In the previous blog – The Strange Lives of Inventors – I described the challenge of explaining the twists and turns of the invention process to colleagues at work. An easy conclusion is the more an inventor tells colleagues about their endeavors, the more they will question his or her sanity.
So, let's expand the topic a bit with a personal journal of a typical day in my strange inventing experience:
Today’s topic: The Strange Lives of Inventors – Personal Journal
Let me set the stage with a brief description of my situation. I am a full time inventor and consultant: all of my monthly business and personal expenses are paid from my business endeavors – barely. This is not a path for those who must have stability and predictability in their lives. I do what I must do to advance my business and to pay the bills, there are many compromises and lots of stress.
The events of Friday provide a good portrayal of a “typical” day in my life. I got up early, at 5:45 am, and made a long drive to sell wallets as a vendor at a military base. Sales volume from this activity is relatively small, but adds to my website and Amazon.com sales. Throughout the day I prepared wallets for mailing in the evening to fulfill Amazon and website sales. Afterwards, I packed up from the military base, mailed wallets at the post office.
Next, I called my contact at the DRTV company that is planning to do TV commercials for the wallets and then roll them into retail stores. If this continues to go well, within 6 months I will receive royalties on every sale – if it goes well. So far, things are going well, very well.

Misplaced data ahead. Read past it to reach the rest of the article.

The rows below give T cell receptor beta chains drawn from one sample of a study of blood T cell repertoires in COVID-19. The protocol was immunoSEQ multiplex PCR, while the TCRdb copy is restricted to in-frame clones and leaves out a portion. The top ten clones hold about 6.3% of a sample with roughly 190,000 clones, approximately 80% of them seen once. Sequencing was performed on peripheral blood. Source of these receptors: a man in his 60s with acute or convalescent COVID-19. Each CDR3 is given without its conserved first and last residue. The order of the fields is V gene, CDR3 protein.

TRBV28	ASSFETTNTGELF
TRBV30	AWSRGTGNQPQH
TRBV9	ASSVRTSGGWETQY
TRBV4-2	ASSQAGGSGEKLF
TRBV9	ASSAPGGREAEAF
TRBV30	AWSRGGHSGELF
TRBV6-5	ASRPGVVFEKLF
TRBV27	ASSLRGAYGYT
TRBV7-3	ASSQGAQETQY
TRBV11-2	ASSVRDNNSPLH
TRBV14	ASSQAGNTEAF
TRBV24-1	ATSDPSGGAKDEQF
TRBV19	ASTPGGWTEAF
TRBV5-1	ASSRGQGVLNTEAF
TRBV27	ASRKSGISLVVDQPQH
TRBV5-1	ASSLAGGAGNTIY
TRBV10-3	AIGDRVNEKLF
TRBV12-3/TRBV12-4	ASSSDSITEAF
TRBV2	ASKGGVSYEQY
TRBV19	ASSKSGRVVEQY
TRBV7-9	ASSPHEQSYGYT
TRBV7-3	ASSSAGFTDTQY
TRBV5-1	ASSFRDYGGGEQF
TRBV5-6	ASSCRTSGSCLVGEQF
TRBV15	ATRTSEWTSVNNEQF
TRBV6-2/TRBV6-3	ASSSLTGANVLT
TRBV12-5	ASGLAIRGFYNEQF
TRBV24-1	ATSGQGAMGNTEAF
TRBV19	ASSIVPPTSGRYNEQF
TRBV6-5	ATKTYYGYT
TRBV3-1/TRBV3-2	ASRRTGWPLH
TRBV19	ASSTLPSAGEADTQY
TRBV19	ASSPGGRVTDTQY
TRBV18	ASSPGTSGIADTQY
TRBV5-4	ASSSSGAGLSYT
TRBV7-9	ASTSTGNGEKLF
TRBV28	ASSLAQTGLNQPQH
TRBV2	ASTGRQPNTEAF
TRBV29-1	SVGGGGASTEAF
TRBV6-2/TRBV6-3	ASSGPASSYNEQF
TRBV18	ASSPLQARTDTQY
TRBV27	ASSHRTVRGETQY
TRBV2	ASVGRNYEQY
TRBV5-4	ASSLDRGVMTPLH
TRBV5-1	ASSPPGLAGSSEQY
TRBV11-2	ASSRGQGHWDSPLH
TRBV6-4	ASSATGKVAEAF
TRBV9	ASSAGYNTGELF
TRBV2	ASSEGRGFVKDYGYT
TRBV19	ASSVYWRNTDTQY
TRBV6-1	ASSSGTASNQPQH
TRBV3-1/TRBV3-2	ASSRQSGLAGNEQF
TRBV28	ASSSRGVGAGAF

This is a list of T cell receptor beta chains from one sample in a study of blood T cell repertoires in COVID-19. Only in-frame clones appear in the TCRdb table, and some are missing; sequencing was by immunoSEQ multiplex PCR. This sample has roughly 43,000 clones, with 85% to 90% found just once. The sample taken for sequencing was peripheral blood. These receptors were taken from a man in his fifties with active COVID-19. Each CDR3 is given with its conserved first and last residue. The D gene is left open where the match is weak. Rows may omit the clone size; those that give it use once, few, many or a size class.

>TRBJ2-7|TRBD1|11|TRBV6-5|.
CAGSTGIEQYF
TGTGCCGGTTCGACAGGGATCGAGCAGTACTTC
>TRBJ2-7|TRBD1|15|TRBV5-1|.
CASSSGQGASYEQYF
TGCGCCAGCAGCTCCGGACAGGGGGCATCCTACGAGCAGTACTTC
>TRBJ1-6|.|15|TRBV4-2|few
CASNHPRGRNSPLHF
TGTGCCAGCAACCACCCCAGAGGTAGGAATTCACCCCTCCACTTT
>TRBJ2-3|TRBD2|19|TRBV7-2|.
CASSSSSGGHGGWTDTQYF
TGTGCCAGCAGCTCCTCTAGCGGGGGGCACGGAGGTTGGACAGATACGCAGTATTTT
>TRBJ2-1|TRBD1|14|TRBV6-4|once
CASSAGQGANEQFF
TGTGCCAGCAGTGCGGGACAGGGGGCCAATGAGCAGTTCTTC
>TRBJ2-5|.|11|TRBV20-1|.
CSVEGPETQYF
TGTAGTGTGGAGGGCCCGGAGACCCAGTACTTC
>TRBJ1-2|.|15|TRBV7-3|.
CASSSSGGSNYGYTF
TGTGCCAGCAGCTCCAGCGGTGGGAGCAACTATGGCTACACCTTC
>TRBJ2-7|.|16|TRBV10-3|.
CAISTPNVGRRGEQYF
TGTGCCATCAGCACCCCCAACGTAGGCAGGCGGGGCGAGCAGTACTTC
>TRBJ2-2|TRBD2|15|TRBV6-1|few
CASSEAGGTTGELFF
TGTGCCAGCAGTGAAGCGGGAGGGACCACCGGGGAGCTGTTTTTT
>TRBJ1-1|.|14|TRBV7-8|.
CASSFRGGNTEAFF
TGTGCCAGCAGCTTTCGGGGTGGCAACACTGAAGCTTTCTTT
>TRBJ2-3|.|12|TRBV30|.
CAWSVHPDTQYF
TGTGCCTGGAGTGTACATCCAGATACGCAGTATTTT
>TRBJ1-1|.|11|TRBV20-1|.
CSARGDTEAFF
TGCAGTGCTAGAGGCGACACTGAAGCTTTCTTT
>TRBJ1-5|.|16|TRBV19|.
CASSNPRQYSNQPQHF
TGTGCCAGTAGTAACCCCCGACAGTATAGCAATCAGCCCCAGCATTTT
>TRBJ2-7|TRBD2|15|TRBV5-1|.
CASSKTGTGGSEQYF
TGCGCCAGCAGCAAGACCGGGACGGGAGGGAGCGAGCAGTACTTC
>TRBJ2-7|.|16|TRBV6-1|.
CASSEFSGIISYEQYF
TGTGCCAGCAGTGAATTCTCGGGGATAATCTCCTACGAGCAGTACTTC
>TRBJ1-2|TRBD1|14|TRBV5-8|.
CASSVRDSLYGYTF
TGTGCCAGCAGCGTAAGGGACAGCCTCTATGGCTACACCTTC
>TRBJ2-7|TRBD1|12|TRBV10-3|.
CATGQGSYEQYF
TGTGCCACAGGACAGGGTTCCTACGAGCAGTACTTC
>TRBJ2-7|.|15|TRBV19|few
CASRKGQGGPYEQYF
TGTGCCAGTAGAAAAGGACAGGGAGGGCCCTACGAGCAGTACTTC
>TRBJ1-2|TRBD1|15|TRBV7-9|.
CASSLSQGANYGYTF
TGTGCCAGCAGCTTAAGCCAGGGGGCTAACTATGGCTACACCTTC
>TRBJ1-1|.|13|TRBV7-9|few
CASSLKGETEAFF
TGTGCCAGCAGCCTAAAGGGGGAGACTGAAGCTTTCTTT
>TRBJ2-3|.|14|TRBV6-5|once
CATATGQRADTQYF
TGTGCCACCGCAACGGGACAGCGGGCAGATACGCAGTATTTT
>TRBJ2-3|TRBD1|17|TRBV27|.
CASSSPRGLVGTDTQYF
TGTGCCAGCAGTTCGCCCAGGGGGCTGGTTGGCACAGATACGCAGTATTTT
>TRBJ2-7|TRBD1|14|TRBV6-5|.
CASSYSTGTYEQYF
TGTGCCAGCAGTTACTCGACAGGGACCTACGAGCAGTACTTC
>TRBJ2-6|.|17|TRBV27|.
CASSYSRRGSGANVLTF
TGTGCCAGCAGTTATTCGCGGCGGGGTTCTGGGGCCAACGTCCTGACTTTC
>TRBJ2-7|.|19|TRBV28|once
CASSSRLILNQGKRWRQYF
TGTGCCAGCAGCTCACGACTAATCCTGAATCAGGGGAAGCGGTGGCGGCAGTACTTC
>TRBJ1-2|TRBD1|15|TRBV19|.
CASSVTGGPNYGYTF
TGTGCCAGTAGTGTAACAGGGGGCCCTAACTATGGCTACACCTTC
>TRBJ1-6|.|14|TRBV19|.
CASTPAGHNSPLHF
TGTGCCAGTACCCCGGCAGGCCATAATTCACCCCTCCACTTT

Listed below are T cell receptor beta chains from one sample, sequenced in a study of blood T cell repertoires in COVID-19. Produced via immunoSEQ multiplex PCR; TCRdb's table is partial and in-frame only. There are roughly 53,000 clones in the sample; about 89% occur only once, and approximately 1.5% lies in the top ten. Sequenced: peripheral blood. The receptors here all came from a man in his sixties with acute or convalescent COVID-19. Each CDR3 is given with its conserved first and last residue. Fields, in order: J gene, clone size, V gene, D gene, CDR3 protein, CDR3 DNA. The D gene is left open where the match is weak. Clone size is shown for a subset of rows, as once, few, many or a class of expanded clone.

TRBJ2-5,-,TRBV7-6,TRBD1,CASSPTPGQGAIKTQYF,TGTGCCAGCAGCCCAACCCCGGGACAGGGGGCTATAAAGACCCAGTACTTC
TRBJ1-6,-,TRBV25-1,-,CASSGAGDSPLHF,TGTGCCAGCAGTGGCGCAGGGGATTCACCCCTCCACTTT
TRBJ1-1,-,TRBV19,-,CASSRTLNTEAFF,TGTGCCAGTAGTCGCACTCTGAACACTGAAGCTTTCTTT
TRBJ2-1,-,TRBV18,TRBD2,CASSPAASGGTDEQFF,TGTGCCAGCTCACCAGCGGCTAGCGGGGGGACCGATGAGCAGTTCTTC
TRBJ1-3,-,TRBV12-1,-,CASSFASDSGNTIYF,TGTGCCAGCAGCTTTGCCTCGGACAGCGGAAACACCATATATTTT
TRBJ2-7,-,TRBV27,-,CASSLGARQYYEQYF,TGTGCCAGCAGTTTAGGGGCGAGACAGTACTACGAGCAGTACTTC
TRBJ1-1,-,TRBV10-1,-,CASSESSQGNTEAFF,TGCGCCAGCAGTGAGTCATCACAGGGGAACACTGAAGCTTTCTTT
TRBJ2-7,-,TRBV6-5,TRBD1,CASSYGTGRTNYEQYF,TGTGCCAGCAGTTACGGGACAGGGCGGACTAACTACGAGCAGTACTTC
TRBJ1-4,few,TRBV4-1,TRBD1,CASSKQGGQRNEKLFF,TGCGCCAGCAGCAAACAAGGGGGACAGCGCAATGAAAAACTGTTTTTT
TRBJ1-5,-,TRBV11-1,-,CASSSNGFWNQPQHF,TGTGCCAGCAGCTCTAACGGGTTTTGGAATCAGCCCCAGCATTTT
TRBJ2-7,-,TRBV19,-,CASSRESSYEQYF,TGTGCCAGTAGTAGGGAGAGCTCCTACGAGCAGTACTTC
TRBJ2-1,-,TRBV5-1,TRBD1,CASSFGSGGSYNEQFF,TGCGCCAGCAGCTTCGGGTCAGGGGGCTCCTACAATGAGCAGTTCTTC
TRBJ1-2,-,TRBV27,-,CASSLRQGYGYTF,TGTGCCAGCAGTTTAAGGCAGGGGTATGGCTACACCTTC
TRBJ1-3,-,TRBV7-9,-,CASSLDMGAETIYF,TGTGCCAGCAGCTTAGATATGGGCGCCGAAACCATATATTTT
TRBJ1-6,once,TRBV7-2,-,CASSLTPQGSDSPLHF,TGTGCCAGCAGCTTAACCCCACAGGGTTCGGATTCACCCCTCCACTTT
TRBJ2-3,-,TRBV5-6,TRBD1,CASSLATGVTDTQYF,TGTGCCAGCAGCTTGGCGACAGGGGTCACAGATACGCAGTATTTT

But my daily activities must continue as if the DRTV project will not succeed, so, I was off to my weekend sales venue: a gun show.
After making the drive home, I worked on emails and preparations for my trip to Houston to sell wallets at the Houston VA Hospital next week.
Tonight, I am writing this blog while watching an NFL football game that was recorded earlier – multi-tasking. I record the few TV shows I hope to see each week so I may watch them while working on various business activities.
Welcome to my strange, inventive life. In my prior life as a telecom project manager, I worked less hours – a lot less hours – made more money, had more security and stability than I do now.
So, why do I do it? I ask myself this question every day and the answers vary.
I choose to do things most people wouldn’t because I aspire to achieve things most people don’t: to license my patented product, collect lucrative royalties and have the freedom to spend my time doing things that matter to me.
I have worked very hard for many years pursuing this aspiration. Within the next six months I’ll either achieve my goal or will be working on Plan B.